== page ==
The matches are still days away and already the list of those whose full-scale participation is in doubt is staggering.
Noteworthy “football” names, gone, that go by single name identifications: “Robben,” “Drogba,”….”Nani.”
So which injuries–taking into account severity, back-ups, team quality, and time to recover–have the biggest impact for their teams.
Here are some thoughts from TSG:
• Fernando Torres, Spain, Severity: Good To Go
How many times must we hear that Spain’s “flow” improved without Torres on their way to the Euro 2008 Cup win. Lay off the sauce, if you can’t find a way to make Fernando Torres productive on your team then maybe you should change professions.
Note: Now Iniesta is ailing again.
We’ll Find A Way To Make Do
• Andre Pirlo, Italy, Severity: Out For Group Stage
The former Italian maestro and winner of the 2006 tourney’s Bronze Ball award is a catalyst for the Italian attack. However Pirlo, along with injured teammate Mauro Camoranesi, has slowed considerably over the past few years.
While Pirlo may be capable of World Cup excellence in spots, his overall game doesn’t carry as well anymore. Should Italy falter without Pirlo, chalk it up to head coach Marcelo Lippi’s stubbornness to go with a team of aging veterans looking for a final hurrah.
• Arjen Robben, The Netherlands, Severity: Mild
The brittle Bayern winger pulled up lame from a hamstring injury in a friendly this past weekend and has been ruled out of the Dutch’s side’s opener against Denmark. While Robben is a game changer, capable of adapting to the game and scorching a shot or making the critical final pass, the Netherlands have some supply waiting in the wings.
Particularly Eljero Elia.
The Hamburg man who was on display against the USMNT in March is in fine form right now and with Van Persie pivoting in the middle and Dirk Kuyt and Elia as options on the outside, the Netherlands can overcome until Robben regains his step.
• Simon Kjær, Denmark, Severity: Expected To Play
You’ll be hearing a lot about Simon Kjær in the coming years, if not at this World Cup. Kjær currently is patrolling the 18-yard box for Serie A’s Palermo but seems to certain move after the tournament to a Premiership club.
While Kjaer is hopeful for full mobility and a pain-free tournament, treatment on his injured knee will be a game-time decision. It’s important Kjaer, who will match up with Robin Van Persie in the first match, is ready to go at full speed since the Danes rely heavily on his ability to shut down the opponent’s top guy.
• Wilson Palacios, Honduras, Severity: Expected To Play 1st Match
Palacios says he’ll play in his country’s first World Cup match in 28 years. That said, Henry Thomas is more than capable as his ally in the middle of the field. A bigger issue for Honduras may be….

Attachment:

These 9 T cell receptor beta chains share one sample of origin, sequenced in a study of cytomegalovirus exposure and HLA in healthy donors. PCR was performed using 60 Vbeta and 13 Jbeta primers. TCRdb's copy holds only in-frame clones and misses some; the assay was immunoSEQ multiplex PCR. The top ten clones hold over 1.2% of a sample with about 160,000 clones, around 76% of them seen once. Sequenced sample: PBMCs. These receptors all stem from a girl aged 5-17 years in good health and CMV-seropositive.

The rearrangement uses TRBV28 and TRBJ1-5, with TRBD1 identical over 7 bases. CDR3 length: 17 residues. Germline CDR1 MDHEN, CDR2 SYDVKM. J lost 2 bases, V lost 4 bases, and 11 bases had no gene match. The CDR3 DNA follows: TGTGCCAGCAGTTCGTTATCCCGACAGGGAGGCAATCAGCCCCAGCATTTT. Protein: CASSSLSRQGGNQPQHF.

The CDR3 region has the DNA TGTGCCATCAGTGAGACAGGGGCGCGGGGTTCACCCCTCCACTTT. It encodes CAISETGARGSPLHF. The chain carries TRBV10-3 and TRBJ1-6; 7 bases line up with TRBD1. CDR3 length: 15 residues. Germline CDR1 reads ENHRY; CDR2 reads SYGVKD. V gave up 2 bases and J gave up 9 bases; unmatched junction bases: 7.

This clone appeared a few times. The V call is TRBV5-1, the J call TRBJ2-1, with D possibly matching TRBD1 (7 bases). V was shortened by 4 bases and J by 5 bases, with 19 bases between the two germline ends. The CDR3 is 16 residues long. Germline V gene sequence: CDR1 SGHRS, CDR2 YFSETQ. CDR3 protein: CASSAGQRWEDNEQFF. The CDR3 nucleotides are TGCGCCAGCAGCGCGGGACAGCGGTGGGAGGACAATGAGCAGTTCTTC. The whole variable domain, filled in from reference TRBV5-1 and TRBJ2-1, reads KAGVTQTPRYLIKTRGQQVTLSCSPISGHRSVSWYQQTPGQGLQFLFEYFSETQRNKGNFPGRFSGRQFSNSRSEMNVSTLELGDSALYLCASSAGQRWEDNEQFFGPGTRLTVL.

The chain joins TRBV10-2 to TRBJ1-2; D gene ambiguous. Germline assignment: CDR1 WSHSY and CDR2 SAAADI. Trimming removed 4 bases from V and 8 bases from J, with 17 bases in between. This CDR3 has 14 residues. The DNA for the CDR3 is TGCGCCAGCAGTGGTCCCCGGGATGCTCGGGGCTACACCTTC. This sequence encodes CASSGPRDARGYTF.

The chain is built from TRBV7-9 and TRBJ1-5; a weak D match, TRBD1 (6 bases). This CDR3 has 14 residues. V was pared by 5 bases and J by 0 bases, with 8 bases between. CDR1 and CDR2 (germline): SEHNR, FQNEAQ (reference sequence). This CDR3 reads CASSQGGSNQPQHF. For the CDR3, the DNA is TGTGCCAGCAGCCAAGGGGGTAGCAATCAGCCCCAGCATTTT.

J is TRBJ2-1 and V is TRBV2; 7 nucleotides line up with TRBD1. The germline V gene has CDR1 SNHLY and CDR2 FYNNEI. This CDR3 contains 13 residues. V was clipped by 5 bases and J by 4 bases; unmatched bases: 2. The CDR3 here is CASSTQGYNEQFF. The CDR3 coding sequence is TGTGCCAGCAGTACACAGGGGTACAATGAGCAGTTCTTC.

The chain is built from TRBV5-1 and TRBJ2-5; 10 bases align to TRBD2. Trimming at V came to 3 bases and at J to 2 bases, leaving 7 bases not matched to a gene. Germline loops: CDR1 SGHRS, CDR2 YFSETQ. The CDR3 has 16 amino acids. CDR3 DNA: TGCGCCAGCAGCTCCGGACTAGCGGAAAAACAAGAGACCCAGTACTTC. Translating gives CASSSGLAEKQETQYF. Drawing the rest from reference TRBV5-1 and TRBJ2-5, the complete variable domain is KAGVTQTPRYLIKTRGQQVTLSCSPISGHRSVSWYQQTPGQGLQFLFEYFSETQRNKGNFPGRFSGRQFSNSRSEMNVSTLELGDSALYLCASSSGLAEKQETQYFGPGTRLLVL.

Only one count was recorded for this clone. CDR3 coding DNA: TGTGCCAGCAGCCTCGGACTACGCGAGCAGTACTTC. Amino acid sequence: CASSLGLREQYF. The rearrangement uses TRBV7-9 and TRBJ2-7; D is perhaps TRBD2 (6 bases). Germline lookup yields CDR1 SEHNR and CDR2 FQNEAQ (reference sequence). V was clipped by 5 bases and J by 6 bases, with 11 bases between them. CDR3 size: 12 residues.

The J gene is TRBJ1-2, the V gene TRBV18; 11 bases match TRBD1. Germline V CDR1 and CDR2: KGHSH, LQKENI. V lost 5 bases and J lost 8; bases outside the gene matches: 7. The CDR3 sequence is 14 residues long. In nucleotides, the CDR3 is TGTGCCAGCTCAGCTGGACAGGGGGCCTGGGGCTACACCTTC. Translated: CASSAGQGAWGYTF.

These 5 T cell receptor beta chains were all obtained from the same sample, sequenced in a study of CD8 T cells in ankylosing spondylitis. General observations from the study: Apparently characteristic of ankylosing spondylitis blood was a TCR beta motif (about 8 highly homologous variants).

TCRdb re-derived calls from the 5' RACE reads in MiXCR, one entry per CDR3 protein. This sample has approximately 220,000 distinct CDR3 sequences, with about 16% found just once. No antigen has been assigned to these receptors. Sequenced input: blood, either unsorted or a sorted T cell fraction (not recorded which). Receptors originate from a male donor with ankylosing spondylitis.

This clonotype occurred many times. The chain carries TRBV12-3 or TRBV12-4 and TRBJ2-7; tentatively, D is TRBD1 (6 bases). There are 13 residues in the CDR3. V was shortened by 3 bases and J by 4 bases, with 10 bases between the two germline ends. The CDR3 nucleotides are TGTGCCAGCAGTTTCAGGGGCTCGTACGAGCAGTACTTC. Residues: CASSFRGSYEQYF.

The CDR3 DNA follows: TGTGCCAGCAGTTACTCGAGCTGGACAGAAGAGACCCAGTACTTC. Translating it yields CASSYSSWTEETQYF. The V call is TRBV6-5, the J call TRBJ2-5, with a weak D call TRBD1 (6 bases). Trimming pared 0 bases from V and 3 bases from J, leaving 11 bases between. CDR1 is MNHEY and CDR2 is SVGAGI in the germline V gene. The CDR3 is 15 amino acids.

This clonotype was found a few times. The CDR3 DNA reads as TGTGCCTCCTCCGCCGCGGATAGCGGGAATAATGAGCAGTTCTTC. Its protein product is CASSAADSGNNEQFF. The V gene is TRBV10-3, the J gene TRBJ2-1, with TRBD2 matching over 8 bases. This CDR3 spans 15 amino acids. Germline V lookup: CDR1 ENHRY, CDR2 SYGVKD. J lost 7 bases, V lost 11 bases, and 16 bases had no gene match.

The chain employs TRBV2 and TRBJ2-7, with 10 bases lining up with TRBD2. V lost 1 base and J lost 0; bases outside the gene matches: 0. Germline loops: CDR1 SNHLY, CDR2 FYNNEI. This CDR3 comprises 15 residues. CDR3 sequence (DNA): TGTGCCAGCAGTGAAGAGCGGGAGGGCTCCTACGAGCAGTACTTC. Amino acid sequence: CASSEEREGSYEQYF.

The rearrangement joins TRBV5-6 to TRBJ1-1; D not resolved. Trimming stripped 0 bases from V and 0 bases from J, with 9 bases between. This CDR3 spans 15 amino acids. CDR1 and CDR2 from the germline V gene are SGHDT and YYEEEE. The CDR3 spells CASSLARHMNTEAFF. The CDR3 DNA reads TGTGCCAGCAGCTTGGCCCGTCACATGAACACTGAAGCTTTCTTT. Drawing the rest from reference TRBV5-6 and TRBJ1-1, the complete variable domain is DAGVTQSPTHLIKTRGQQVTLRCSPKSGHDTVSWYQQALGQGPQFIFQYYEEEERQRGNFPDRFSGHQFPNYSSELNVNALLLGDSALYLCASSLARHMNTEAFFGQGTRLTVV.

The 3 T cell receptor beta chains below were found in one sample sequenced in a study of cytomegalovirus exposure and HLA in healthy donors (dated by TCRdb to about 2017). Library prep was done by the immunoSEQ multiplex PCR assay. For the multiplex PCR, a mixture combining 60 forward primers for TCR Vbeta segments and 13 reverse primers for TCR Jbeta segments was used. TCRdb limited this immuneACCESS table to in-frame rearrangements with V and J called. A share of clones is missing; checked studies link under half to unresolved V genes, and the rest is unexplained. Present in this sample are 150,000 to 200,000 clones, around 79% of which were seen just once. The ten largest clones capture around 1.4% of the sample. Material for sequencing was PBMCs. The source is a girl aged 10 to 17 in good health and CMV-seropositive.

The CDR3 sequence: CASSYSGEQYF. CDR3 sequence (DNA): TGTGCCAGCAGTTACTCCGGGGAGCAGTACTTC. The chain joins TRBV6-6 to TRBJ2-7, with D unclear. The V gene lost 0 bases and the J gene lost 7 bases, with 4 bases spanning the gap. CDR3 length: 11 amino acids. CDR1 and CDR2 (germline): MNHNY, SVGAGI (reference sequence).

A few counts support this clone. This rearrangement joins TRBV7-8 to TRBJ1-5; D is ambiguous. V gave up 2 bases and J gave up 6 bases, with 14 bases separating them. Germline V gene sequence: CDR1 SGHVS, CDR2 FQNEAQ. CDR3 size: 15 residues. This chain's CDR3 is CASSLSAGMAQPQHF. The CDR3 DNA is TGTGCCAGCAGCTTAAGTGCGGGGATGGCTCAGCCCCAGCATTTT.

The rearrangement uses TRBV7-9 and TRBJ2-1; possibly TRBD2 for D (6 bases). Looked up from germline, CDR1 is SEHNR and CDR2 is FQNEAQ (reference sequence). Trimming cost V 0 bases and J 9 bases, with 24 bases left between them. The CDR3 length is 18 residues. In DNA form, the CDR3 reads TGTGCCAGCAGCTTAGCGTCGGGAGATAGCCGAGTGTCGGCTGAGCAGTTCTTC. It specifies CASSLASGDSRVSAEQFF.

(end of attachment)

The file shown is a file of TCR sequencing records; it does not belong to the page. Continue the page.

• David Suazo, Honduras, Severity: Expected To Play 1st Match
Honduras is going absolutely no where without this veteran driving the attack…if Honduras was expected to advance past the group, Suazo’s injury might be deemed Big Impact.
• David Beckham, England, Severity: Out For The Tournament
Need a goal in the last 15 minutes on a set piece? Cue up Beckham to Peter Crouch. Need someone with the magnetism to draw the press and take pressure of those now carrying the bulk of the leadership torch. Select Beckham. In the lockerroom, Becks will be missed for the Queen.
• Lasanna Diarra, France, Severity: Out For The Tournament
Those who have been paying attention know that TSG has been all aTwitter about the lack of mentions for the Real Madrid middle man.
Diarra is a poor man’s Makelele, able to be the lone holder in the midfield and link quite effectively through it. In his absence, France has had to: (a) change its formation to a 4-3-3, three will remain tethered in defense now instead of two and (b) employ Jeremy Toulalan in the center of the withdrawn three while Toulalan was considered as a possible spot starter on the backline.
If France didn’t have Toulalan’s capability, Diarra’s absence would have moved his case to the Big Impact side of the see-saw.
• Oguchi Onyewu, United States, Status: Expected To Play In The Group Stage
USMNT fans have been rewinding and rewinding game tape of Oguchi Onyewu’s gate since the Czech friendly more than two weeks ago. It’s clear that you are not watching an athlete who is set at all systems go.
The question for Onyewu is not actually one of injury, but of recovery. Will there be enough improvement in the tiny time window of the World Cup to allow Onyewu to contribute as oppose to just survive? Will his team survive without his strength in the middle on set pieces? Will it have to?
• Rio Ferdinand, Team: England, Status: Out For The Tournament
Ferdinand’s injury might be more important then where his name sits in this list.